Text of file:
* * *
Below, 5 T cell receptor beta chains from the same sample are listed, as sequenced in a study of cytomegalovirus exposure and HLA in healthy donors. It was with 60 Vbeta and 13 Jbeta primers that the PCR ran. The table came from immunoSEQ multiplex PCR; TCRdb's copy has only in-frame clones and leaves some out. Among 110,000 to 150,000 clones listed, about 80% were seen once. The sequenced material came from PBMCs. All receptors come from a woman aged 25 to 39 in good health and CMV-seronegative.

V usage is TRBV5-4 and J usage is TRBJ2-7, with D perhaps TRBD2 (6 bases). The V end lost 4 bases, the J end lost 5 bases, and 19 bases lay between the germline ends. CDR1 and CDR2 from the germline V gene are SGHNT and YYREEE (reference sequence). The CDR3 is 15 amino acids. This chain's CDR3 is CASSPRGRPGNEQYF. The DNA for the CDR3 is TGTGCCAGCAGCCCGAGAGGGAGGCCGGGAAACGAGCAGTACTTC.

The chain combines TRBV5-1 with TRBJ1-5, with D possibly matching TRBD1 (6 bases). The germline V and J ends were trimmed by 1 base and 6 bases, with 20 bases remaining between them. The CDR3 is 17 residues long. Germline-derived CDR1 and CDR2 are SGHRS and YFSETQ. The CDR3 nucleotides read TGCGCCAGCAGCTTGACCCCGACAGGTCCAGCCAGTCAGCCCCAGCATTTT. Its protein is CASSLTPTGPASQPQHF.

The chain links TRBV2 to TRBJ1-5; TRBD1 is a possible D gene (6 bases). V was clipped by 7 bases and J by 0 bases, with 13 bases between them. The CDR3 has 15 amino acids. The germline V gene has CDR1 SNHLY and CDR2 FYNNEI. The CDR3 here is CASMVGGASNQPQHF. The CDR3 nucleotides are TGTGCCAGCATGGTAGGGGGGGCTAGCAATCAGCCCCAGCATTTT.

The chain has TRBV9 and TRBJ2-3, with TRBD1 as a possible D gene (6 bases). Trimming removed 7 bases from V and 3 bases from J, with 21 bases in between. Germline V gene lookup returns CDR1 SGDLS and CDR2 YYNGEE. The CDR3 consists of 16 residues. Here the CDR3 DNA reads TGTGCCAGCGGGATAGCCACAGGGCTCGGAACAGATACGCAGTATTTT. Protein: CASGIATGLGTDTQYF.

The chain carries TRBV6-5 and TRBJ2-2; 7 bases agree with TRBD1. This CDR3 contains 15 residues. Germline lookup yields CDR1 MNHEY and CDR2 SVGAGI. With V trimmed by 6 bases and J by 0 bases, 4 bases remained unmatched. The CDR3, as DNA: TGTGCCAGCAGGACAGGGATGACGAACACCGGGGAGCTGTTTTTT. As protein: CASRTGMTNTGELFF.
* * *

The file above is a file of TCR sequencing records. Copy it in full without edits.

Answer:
Below, 5 T cell receptor beta chains from the same sample are listed, as sequenced in a study of cytomegalovirus exposure and HLA in healthy donors. It was with 60 Vbeta and 13 Jbeta primers that the PCR ran. The table came from immunoSEQ multiplex PCR; TCRdb's copy has only in-frame clones and leaves some out. Among 110,000 to 150,000 clones listed, about 80% were seen once. The sequenced material came from PBMCs. All receptors come from a woman aged 25 to 39 in good health and CMV-seronegative.

V usage is TRBV5-4 and J usage is TRBJ2-7, with D perhaps TRBD2 (6 bases). The V end lost 4 bases, the J end lost 5 bases, and 19 bases lay between the germline ends. CDR1 and CDR2 from the germline V gene are SGHNT and YYREEE (reference sequence). The CDR3 is 15 amino acids. This chain's CDR3 is CASSPRGRPGNEQYF. The DNA for the CDR3 is TGTGCCAGCAGCCCGAGAGGGAGGCCGGGAAACGAGCAGTACTTC.

The chain combines TRBV5-1 with TRBJ1-5, with D possibly matching TRBD1 (6 bases). The germline V and J ends were trimmed by 1 base and 6 bases, with 20 bases remaining between them. The CDR3 is 17 residues long. Germline-derived CDR1 and CDR2 are SGHRS and YFSETQ. The CDR3 nucleotides read TGCGCCAGCAGCTTGACCCCGACAGGTCCAGCCAGTCAGCCCCAGCATTTT. Its protein is CASSLTPTGPASQPQHF.

The chain links TRBV2 to TRBJ1-5; TRBD1 is a possible D gene (6 bases). V was clipped by 7 bases and J by 0 bases, with 13 bases between them. The CDR3 has 15 amino acids. The germline V gene has CDR1 SNHLY and CDR2 FYNNEI. The CDR3 here is CASMVGGASNQPQHF. The CDR3 nucleotides are TGTGCCAGCATGGTAGGGGGGGCTAGCAATCAGCCCCAGCATTTT.

The chain has TRBV9 and TRBJ2-3, with TRBD1 as a possible D gene (6 bases). Trimming removed 7 bases from V and 3 bases from J, with 21 bases in between. Germline V gene lookup returns CDR1 SGDLS and CDR2 YYNGEE. The CDR3 consists of 16 residues. Here the CDR3 DNA reads TGTGCCAGCGGGATAGCCACAGGGCTCGGAACAGATACGCAGTATTTT. Protein: CASGIATGLGTDTQYF.

The chain carries TRBV6-5 and TRBJ2-2; 7 bases agree with TRBD1. This CDR3 contains 15 residues. Germline lookup yields CDR1 MNHEY and CDR2 SVGAGI. With V trimmed by 6 bases and J by 0 bases, 4 bases remained unmatched. The CDR3, as DNA: TGTGCCAGCAGGACAGGGATGACGAACACCGGGGAGCTGTTTTTT. As protein: CASRTGMTNTGELFF.